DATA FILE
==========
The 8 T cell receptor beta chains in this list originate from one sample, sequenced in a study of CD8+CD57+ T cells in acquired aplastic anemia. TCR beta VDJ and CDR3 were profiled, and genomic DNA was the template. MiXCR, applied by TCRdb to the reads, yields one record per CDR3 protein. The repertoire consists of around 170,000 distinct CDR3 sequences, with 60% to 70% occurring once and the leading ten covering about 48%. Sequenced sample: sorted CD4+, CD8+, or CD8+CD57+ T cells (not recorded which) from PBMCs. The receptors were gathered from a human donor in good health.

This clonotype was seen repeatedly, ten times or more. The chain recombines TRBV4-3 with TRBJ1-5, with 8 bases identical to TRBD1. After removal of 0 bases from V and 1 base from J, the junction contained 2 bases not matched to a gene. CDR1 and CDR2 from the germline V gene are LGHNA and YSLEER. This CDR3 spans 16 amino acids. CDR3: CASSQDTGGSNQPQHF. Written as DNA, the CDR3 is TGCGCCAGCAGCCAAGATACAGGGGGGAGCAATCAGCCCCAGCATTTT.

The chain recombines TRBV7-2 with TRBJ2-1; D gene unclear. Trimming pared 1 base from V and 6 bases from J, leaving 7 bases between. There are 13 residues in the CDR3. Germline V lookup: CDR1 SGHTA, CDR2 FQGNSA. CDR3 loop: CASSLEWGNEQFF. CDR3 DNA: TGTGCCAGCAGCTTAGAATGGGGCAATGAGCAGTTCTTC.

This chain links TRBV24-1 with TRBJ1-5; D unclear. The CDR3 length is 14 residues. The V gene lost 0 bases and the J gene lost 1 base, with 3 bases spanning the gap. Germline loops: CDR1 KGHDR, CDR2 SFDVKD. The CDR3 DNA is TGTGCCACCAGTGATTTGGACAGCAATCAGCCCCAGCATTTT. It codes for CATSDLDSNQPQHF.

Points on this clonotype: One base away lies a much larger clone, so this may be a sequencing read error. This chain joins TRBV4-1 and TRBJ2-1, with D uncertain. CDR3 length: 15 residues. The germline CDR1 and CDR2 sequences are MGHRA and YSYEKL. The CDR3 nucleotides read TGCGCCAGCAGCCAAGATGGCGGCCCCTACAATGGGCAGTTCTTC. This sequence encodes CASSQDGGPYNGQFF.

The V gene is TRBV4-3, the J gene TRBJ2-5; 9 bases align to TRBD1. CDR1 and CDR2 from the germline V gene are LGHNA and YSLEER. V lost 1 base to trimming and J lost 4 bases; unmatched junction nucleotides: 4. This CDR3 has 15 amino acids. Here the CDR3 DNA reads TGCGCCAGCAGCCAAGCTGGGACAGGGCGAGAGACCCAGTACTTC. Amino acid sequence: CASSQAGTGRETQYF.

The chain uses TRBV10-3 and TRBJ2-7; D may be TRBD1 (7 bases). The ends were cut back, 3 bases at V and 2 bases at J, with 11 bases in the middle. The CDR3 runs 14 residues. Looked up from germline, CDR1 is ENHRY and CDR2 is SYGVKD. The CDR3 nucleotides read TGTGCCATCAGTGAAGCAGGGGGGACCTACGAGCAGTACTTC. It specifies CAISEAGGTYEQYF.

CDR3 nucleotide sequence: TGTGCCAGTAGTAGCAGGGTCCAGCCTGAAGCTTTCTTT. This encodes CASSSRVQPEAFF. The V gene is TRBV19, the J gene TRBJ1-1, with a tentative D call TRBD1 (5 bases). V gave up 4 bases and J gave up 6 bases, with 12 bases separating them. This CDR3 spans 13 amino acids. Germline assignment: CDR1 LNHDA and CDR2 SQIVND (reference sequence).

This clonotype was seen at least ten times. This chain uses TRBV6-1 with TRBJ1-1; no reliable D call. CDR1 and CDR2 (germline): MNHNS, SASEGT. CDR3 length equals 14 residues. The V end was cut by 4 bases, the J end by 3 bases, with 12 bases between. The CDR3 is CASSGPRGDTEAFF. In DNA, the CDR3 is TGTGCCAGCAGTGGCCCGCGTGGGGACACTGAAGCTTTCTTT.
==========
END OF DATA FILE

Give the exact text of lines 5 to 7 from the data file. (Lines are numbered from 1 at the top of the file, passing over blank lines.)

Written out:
Points on this clonotype: One base away lies a much larger clone, so this may be a sequencing read error. This chain joins TRBV4-1 and TRBJ2-1, with D uncertain. CDR3 length: 15 residues. The germline CDR1 and CDR2 sequences are MGHRA and YSYEKL. The CDR3 nucleotides read TGCGCCAGCAGCCAAGATGGCGGCCCCTACAATGGGCAGTTCTTC. This sequence encodes CASSQDGGPYNGQFF.

The V gene is TRBV4-3, the J gene TRBJ2-5; 9 bases align to TRBD1. CDR1 and CDR2 from the germline V gene are LGHNA and YSLEER. V lost 1 base to trimming and J lost 4 bases; unmatched junction nucleotides: 4. This CDR3 has 15 amino acids. Here the CDR3 DNA reads TGCGCCAGCAGCCAAGCTGGGACAGGGCGAGAGACCCAGTACTTC. Amino acid sequence: CASSQAGTGRETQYF.

The chain uses TRBV10-3 and TRBJ2-7; D may be TRBD1 (7 bases). The ends were cut back, 3 bases at V and 2 bases at J, with 11 bases in the middle. The CDR3 runs 14 residues. Looked up from germline, CDR1 is ENHRY and CDR2 is SYGVKD. The CDR3 nucleotides read TGTGCCATCAGTGAAGCAGGGGGGACCTACGAGCAGTACTTC. It specifies CAISEAGGTYEQYF.